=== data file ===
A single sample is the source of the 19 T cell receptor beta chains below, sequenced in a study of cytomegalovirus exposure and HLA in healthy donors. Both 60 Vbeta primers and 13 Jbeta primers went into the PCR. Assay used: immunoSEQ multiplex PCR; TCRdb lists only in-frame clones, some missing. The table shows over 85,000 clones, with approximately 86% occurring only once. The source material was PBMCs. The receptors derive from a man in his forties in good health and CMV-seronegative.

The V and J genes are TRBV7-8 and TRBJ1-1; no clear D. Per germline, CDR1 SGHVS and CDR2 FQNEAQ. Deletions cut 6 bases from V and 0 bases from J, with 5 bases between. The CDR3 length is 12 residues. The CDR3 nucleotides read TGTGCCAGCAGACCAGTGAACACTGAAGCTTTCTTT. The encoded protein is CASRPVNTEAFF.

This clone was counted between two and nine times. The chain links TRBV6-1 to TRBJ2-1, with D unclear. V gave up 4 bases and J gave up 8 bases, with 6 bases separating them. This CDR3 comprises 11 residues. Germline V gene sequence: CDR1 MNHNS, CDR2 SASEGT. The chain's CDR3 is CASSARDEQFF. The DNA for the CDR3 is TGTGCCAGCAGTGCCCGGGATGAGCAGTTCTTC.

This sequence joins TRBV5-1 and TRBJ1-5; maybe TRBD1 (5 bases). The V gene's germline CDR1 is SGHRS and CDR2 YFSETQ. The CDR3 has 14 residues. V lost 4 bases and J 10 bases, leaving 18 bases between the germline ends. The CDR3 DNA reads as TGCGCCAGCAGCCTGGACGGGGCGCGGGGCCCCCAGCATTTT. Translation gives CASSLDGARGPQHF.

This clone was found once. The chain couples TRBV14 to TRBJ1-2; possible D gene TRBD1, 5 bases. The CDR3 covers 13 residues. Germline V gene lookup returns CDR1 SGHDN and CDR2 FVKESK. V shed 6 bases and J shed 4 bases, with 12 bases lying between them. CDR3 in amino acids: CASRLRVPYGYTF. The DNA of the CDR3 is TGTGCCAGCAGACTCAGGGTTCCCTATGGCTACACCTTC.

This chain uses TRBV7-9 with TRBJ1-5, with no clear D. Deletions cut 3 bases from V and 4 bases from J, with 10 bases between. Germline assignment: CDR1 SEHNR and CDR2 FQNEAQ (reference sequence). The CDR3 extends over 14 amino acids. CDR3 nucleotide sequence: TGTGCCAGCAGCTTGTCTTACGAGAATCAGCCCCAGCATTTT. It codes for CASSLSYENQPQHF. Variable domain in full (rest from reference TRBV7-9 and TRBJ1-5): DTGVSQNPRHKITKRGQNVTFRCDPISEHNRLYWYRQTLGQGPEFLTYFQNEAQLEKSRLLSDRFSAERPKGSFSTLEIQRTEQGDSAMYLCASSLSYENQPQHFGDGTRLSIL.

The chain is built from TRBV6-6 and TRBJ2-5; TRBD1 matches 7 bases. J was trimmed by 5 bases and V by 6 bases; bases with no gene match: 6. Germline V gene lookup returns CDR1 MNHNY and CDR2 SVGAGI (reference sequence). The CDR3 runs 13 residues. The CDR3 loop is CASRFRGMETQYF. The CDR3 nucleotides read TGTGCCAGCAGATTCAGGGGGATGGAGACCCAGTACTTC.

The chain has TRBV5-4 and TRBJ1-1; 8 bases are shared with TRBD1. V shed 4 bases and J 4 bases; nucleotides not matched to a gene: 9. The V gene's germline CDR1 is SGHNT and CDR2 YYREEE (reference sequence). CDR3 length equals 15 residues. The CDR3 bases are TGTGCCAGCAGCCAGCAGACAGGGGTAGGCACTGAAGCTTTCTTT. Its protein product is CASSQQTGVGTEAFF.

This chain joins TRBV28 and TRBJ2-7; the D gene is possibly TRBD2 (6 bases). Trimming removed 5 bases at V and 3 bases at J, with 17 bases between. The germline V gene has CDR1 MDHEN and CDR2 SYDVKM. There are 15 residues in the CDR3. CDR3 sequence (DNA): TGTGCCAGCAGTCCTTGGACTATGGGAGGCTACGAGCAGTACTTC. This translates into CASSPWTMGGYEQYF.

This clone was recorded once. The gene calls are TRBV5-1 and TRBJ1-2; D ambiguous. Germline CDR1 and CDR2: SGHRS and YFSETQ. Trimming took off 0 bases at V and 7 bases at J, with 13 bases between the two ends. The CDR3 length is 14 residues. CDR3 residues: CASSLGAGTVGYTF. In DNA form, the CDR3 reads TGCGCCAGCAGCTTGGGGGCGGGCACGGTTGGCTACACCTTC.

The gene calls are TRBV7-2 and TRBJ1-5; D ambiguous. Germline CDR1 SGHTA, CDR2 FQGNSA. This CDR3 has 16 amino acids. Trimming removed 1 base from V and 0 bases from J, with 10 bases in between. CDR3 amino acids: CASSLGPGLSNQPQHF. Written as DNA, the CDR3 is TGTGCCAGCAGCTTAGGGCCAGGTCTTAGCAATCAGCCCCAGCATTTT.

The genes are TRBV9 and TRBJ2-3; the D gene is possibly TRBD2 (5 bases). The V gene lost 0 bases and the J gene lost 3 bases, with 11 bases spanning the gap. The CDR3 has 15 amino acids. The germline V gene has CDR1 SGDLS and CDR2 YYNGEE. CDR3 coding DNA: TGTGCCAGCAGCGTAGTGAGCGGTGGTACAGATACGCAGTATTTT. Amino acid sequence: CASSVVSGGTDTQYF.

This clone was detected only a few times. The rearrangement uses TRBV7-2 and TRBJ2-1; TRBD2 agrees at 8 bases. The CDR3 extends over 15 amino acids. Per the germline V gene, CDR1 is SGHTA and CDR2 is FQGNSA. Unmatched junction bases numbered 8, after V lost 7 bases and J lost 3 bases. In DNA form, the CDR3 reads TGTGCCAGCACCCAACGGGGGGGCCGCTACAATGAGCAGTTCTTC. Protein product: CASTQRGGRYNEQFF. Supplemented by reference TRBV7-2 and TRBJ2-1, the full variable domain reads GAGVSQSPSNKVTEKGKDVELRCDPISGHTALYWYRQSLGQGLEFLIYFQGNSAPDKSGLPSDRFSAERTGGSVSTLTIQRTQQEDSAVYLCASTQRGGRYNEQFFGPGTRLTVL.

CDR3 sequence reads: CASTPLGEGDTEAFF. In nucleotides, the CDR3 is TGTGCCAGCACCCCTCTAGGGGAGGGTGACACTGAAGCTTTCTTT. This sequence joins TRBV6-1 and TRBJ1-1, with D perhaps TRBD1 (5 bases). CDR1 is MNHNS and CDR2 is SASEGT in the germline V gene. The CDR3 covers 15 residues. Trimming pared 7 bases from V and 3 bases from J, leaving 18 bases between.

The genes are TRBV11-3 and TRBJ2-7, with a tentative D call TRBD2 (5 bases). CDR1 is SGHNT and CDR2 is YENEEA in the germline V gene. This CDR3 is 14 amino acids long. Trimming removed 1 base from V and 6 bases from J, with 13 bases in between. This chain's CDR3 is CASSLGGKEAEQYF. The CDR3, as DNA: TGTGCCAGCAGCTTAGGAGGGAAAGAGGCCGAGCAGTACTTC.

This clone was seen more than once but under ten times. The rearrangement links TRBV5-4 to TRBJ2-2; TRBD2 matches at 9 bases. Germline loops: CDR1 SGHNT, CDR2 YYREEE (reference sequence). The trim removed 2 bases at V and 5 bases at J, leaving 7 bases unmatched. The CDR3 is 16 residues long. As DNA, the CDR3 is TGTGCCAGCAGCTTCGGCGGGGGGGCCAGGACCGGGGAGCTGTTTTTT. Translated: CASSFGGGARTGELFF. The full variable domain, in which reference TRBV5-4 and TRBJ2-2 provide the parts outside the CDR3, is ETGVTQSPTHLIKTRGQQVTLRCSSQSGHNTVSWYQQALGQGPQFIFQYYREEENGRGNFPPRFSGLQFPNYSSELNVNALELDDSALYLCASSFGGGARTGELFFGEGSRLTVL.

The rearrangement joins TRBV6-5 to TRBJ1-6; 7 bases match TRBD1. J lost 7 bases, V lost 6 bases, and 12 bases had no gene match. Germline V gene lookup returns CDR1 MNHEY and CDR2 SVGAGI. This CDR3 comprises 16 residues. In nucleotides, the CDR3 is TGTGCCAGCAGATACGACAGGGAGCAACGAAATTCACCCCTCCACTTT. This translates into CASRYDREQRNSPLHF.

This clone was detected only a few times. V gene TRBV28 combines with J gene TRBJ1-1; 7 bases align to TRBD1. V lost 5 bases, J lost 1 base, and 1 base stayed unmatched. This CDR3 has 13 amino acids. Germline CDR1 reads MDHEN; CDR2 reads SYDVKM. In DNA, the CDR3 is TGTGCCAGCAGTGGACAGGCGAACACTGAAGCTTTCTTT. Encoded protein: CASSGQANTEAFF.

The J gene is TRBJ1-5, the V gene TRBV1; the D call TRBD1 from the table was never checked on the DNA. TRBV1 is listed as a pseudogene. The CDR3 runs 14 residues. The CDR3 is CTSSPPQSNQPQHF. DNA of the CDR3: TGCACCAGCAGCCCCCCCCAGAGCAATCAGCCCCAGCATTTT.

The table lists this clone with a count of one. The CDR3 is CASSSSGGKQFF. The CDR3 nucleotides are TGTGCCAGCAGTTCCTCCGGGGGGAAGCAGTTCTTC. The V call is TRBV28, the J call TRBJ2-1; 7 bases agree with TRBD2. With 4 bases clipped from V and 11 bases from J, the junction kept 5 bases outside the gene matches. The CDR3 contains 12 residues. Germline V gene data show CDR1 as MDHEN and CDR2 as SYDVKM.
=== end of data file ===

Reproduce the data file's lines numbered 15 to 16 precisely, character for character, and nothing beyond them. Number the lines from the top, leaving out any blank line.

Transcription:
The genes are TRBV11-3 and TRBJ2-7, with a tentative D call TRBD2 (5 bases). CDR1 is SGHNT and CDR2 is YENEEA in the germline V gene. This CDR3 is 14 amino acids long. Trimming removed 1 base from V and 6 bases from J, with 13 bases in between. This chain's CDR3 is CASSLGGKEAEQYF. The CDR3, as DNA: TGTGCCAGCAGCTTAGGAGGGAAAGAGGCCGAGCAGTACTTC.

This clone was seen more than once but under ten times. The rearrangement links TRBV5-4 to TRBJ2-2; TRBD2 matches at 9 bases. Germline loops: CDR1 SGHNT, CDR2 YYREEE (reference sequence). The trim removed 2 bases at V and 5 bases at J, leaving 7 bases unmatched. The CDR3 is 16 residues long. As DNA, the CDR3 is TGTGCCAGCAGCTTCGGCGGGGGGGCCAGGACCGGGGAGCTGTTTTTT. Translated: CASSFGGGARTGELFF. The full variable domain, in which reference TRBV5-4 and TRBJ2-2 provide the parts outside the CDR3, is ETGVTQSPTHLIKTRGQQVTLRCSSQSGHNTVSWYQQALGQGPQFIFQYYREEENGRGNFPPRFSGLQFPNYSSELNVNALELDDSALYLCASSFGGGARTGELFFGEGSRLTVL.